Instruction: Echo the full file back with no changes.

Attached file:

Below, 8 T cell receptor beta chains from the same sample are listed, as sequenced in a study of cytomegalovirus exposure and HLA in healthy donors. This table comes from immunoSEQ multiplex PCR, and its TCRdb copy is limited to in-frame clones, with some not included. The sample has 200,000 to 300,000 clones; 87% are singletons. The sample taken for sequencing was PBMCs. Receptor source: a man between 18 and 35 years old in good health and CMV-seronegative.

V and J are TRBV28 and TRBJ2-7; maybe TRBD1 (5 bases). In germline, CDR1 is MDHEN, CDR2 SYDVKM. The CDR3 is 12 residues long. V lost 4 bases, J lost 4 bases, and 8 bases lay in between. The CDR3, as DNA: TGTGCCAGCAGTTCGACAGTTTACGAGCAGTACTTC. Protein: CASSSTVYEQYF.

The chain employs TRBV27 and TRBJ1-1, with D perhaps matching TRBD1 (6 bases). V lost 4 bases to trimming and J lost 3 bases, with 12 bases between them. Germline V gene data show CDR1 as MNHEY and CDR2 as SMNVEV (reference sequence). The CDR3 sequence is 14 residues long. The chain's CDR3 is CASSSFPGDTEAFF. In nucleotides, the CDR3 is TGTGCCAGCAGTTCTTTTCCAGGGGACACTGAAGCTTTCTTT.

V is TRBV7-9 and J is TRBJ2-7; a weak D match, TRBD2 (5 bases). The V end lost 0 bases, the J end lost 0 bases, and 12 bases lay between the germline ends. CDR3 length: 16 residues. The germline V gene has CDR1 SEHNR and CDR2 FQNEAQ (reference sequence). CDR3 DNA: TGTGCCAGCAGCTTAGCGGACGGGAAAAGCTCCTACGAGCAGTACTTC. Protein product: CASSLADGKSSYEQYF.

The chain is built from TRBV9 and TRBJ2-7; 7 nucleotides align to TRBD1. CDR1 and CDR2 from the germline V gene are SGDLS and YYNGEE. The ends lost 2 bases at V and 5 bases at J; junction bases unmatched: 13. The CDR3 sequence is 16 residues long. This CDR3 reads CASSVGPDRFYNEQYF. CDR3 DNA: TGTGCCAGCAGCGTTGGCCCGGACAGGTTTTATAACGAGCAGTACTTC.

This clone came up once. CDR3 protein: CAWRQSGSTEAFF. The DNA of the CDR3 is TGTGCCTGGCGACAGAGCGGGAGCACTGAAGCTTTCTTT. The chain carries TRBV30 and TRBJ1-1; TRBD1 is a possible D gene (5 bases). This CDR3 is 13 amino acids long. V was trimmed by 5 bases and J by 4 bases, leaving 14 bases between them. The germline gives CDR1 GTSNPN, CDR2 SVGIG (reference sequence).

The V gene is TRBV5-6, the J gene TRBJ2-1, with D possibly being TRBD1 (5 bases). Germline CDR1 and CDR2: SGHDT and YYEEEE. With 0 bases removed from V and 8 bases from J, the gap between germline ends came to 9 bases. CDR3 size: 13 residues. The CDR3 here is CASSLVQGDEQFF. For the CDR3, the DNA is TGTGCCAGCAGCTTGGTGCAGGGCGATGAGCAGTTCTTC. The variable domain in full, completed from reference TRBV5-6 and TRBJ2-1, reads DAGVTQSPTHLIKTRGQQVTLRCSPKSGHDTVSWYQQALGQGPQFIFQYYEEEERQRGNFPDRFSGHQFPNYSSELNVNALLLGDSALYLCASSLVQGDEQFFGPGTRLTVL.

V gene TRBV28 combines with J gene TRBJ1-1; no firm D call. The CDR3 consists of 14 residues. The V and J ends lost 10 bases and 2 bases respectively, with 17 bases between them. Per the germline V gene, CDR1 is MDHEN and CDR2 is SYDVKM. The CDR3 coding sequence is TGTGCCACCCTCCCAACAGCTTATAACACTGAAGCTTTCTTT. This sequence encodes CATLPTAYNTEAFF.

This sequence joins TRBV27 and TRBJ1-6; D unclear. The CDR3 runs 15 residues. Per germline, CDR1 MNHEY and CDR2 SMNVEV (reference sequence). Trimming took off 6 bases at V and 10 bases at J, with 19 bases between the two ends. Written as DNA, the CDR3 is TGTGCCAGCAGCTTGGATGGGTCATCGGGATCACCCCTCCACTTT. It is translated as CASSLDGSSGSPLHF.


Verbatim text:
Below, 8 T cell receptor beta chains from the same sample are listed, as sequenced in a study of cytomegalovirus exposure and HLA in healthy donors. This table comes from immunoSEQ multiplex PCR, and its TCRdb copy is limited to in-frame clones, with some not included. The sample has 200,000 to 300,000 clones; 87% are singletons. The sample taken for sequencing was PBMCs. Receptor source: a man between 18 and 35 years old in good health and CMV-seronegative.

V and J are TRBV28 and TRBJ2-7; maybe TRBD1 (5 bases). In germline, CDR1 is MDHEN, CDR2 SYDVKM. The CDR3 is 12 residues long. V lost 4 bases, J lost 4 bases, and 8 bases lay in between. The CDR3, as DNA: TGTGCCAGCAGTTCGACAGTTTACGAGCAGTACTTC. Protein: CASSSTVYEQYF.

The chain employs TRBV27 and TRBJ1-1, with D perhaps matching TRBD1 (6 bases). V lost 4 bases to trimming and J lost 3 bases, with 12 bases between them. Germline V gene data show CDR1 as MNHEY and CDR2 as SMNVEV (reference sequence). The CDR3 sequence is 14 residues long. The chain's CDR3 is CASSSFPGDTEAFF. In nucleotides, the CDR3 is TGTGCCAGCAGTTCTTTTCCAGGGGACACTGAAGCTTTCTTT.

V is TRBV7-9 and J is TRBJ2-7; a weak D match, TRBD2 (5 bases). The V end lost 0 bases, the J end lost 0 bases, and 12 bases lay between the germline ends. CDR3 length: 16 residues. The germline V gene has CDR1 SEHNR and CDR2 FQNEAQ (reference sequence). CDR3 DNA: TGTGCCAGCAGCTTAGCGGACGGGAAAAGCTCCTACGAGCAGTACTTC. Protein product: CASSLADGKSSYEQYF.

The chain is built from TRBV9 and TRBJ2-7; 7 nucleotides align to TRBD1. CDR1 and CDR2 from the germline V gene are SGDLS and YYNGEE. The ends lost 2 bases at V and 5 bases at J; junction bases unmatched: 13. The CDR3 sequence is 16 residues long. This CDR3 reads CASSVGPDRFYNEQYF. CDR3 DNA: TGTGCCAGCAGCGTTGGCCCGGACAGGTTTTATAACGAGCAGTACTTC.

This clone came up once. CDR3 protein: CAWRQSGSTEAFF. The DNA of the CDR3 is TGTGCCTGGCGACAGAGCGGGAGCACTGAAGCTTTCTTT. The chain carries TRBV30 and TRBJ1-1; TRBD1 is a possible D gene (5 bases). This CDR3 is 13 amino acids long. V was trimmed by 5 bases and J by 4 bases, leaving 14 bases between them. The germline gives CDR1 GTSNPN, CDR2 SVGIG (reference sequence).

The V gene is TRBV5-6, the J gene TRBJ2-1, with D possibly being TRBD1 (5 bases). Germline CDR1 and CDR2: SGHDT and YYEEEE. With 0 bases removed from V and 8 bases from J, the gap between germline ends came to 9 bases. CDR3 size: 13 residues. The CDR3 here is CASSLVQGDEQFF. For the CDR3, the DNA is TGTGCCAGCAGCTTGGTGCAGGGCGATGAGCAGTTCTTC. The variable domain in full, completed from reference TRBV5-6 and TRBJ2-1, reads DAGVTQSPTHLIKTRGQQVTLRCSPKSGHDTVSWYQQALGQGPQFIFQYYEEEERQRGNFPDRFSGHQFPNYSSELNVNALLLGDSALYLCASSLVQGDEQFFGPGTRLTVL.

V gene TRBV28 combines with J gene TRBJ1-1; no firm D call. The CDR3 consists of 14 residues. The V and J ends lost 10 bases and 2 bases respectively, with 17 bases between them. Per the germline V gene, CDR1 is MDHEN and CDR2 is SYDVKM. The CDR3 coding sequence is TGTGCCACCCTCCCAACAGCTTATAACACTGAAGCTTTCTTT. This sequence encodes CATLPTAYNTEAFF.

This sequence joins TRBV27 and TRBJ1-6; D unclear. The CDR3 runs 15 residues. Per germline, CDR1 MNHEY and CDR2 SMNVEV (reference sequence). Trimming took off 6 bases at V and 10 bases at J, with 19 bases between the two ends. Written as DNA, the CDR3 is TGTGCCAGCAGCTTGGATGGGTCATCGGGATCACCCCTCCACTTT. It is translated as CASSLDGSSGSPLHF.